Editor’s note: This market commentary is provided by the Dairy Division at FCStone/Downes-O'Neill in Chicago, Ill.
The Class III market absorbed a bearish USDA Milk Production report and traded higher Tuesday. We’ve learned many times before to “be careful” when a market is not doing what you expect it to do. In this case, expectations were for weaker prices, but clearly the market is telling us that it has already priced in the burgeoning milk production picture for the time-being.
The big issue, then, is the spot market and the fact it stopped going down yesterday. Part of that is value-buying by domestic users. But the trade is keenly aware that U.S. cheese prices are running some 20 cents below the international market. Twenty cents has been the magic number to spur export business — the export bid for U.S. product. Traders expect this to be the case this time around and so futures — whether short-covering or new long positions going in — rallied yesterday. It is, however, not a foregone conclusion that export business will pick up with the pace we saw in 2011; for example, purely as a response to price. If those international markets don’t have the demand, they don’t have the demand. Right now, it seems those some phones have been ringing for product, but nothing to write home about. We will keep you updated.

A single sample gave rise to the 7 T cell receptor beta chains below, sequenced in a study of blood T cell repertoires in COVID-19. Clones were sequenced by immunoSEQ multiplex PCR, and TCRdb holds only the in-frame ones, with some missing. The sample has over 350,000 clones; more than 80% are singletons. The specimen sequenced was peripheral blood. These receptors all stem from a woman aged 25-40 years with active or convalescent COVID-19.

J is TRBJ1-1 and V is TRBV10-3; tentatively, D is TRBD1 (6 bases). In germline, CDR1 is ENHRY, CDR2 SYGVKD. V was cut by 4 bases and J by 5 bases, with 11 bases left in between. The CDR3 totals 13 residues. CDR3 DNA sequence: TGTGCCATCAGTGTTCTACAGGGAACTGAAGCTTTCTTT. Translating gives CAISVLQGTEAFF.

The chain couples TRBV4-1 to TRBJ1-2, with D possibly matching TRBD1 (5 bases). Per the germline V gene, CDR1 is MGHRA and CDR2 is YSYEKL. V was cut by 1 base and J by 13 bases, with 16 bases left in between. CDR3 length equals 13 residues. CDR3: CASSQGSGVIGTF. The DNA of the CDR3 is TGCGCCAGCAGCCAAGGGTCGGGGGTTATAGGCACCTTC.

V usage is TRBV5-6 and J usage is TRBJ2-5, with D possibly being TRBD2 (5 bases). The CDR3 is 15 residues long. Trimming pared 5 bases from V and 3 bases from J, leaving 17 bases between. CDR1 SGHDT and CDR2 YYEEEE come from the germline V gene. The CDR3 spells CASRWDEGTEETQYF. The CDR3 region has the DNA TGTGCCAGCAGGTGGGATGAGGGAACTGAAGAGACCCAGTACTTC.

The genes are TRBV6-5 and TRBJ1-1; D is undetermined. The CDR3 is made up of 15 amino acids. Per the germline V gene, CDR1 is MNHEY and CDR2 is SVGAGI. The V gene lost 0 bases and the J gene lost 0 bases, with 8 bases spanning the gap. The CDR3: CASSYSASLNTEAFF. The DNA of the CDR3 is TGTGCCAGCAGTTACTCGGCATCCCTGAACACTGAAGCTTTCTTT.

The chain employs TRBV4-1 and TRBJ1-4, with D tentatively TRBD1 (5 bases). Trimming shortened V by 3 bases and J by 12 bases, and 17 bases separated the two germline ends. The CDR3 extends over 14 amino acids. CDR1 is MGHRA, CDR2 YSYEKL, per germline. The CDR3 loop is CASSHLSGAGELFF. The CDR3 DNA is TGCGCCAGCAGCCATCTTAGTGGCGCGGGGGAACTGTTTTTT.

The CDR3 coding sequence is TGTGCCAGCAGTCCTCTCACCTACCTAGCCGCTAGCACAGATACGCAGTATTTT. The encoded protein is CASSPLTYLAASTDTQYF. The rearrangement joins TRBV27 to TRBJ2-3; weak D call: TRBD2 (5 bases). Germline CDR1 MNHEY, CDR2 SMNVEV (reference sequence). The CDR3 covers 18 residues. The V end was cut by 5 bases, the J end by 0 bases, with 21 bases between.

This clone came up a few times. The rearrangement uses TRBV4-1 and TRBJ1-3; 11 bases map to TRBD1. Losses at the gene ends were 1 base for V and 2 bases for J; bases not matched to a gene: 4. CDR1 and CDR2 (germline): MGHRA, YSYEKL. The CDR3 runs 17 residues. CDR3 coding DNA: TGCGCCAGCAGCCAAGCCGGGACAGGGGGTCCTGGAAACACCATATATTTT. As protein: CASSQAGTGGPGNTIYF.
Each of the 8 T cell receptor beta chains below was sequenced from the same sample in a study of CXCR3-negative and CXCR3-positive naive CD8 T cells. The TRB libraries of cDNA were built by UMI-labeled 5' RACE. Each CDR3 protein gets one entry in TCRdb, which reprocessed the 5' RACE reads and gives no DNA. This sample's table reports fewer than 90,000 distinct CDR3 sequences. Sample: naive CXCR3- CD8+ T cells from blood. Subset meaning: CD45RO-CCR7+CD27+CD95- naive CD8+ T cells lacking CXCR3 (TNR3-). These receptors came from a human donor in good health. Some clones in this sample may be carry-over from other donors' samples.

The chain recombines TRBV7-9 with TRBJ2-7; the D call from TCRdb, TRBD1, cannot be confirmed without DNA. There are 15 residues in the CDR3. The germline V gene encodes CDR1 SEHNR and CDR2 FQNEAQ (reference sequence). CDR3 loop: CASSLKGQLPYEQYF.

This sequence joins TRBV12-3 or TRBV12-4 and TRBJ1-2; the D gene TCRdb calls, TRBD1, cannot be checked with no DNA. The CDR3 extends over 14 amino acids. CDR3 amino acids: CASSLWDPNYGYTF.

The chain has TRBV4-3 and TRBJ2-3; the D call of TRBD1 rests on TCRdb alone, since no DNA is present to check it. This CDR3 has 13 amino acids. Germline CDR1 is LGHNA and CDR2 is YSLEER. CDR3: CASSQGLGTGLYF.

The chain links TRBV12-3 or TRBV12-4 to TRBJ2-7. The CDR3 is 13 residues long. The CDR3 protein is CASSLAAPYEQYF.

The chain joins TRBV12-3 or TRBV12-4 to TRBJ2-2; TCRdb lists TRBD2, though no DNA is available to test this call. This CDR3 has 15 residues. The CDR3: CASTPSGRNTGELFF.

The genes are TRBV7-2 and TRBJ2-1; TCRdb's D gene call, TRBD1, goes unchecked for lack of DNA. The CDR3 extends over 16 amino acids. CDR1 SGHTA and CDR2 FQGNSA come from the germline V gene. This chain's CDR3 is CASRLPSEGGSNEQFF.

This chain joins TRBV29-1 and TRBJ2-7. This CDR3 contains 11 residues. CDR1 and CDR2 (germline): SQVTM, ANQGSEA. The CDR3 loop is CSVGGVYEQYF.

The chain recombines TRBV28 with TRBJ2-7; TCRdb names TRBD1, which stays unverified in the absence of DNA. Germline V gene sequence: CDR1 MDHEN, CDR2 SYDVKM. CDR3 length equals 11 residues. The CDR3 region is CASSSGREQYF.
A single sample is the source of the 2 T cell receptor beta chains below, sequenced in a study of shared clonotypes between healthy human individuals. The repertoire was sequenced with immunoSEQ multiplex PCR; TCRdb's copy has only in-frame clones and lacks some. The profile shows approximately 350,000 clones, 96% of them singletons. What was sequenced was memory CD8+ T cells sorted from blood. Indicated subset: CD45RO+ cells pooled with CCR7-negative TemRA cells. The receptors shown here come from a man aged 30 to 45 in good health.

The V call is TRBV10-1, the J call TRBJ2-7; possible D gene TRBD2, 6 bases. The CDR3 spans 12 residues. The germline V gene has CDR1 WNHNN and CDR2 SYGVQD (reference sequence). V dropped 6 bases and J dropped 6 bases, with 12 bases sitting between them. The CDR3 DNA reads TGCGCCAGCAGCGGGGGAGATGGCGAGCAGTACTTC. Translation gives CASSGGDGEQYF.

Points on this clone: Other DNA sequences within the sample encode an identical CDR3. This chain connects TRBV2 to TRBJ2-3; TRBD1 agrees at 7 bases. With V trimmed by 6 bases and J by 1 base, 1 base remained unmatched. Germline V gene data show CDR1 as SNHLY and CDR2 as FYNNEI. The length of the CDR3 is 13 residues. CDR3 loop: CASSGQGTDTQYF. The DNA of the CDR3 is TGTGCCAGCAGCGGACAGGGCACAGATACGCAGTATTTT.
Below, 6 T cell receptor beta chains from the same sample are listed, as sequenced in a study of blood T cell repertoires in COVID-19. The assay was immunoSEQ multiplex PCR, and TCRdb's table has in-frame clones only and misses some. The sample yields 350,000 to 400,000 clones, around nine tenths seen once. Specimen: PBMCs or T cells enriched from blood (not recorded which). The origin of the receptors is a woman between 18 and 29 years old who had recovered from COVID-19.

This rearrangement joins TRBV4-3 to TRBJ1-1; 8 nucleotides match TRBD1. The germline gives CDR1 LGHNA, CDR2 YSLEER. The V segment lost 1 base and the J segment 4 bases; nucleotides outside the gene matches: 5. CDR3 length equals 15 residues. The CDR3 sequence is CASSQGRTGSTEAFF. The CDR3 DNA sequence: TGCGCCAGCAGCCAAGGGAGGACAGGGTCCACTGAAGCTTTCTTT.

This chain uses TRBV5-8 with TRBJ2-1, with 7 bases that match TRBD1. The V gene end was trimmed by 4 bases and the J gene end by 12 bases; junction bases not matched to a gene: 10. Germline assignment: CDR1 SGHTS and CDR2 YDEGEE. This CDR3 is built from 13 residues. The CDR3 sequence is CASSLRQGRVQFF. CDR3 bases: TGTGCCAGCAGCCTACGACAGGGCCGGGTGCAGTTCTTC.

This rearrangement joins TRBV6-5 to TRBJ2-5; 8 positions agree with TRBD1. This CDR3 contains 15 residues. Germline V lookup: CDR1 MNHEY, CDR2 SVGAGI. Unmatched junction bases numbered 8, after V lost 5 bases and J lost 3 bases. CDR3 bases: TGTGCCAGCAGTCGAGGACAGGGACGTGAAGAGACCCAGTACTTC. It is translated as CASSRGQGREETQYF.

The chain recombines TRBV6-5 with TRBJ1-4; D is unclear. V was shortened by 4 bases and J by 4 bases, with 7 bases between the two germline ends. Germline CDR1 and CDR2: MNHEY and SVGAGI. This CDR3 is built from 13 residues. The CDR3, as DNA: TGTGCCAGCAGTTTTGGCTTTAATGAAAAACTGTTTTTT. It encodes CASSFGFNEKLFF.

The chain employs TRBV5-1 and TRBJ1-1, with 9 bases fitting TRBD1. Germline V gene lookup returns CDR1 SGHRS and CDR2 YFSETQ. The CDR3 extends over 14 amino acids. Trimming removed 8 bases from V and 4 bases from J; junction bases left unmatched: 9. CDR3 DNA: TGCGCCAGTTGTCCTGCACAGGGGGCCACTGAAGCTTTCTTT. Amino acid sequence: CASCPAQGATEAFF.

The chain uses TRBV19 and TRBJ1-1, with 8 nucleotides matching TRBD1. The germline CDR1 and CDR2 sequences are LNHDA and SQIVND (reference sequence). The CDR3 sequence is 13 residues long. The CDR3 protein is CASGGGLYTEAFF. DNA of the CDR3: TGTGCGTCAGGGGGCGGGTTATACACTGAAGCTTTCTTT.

Class III futures volume reached 1,167 contracts on the day which is moderate, but the early gains came on mostly lighter volume as just after the 1:10 settlement volume was under 850 contracts. The gains appear to have come mostly on short covering as open interest for all of Class III was higher. But all those increases were in 2nd half 2012, while 1st half 2012 saw open interest decline slightly. Although domestic buyers have stepped back into the spot market and may be able to move the market slightly higher in the short term, we don’t believe a rally will be sustainable given both what appears to be lackluster demand as a whole and growing milk production.
A surprising day of strong gains for the corn and wheat markets yesterday pulled up the soybean market as well. Both corn and wheat closed with double-digit gains — corn up 10.25 at 630.25 and wheat up 13.75 at 633.5. Those gains were enough to pull beans higher by the close after spending the majority of the day below unchanged due to stronger than expected rains for South America. Beans closed at 1220 up 2.5 cents on the day.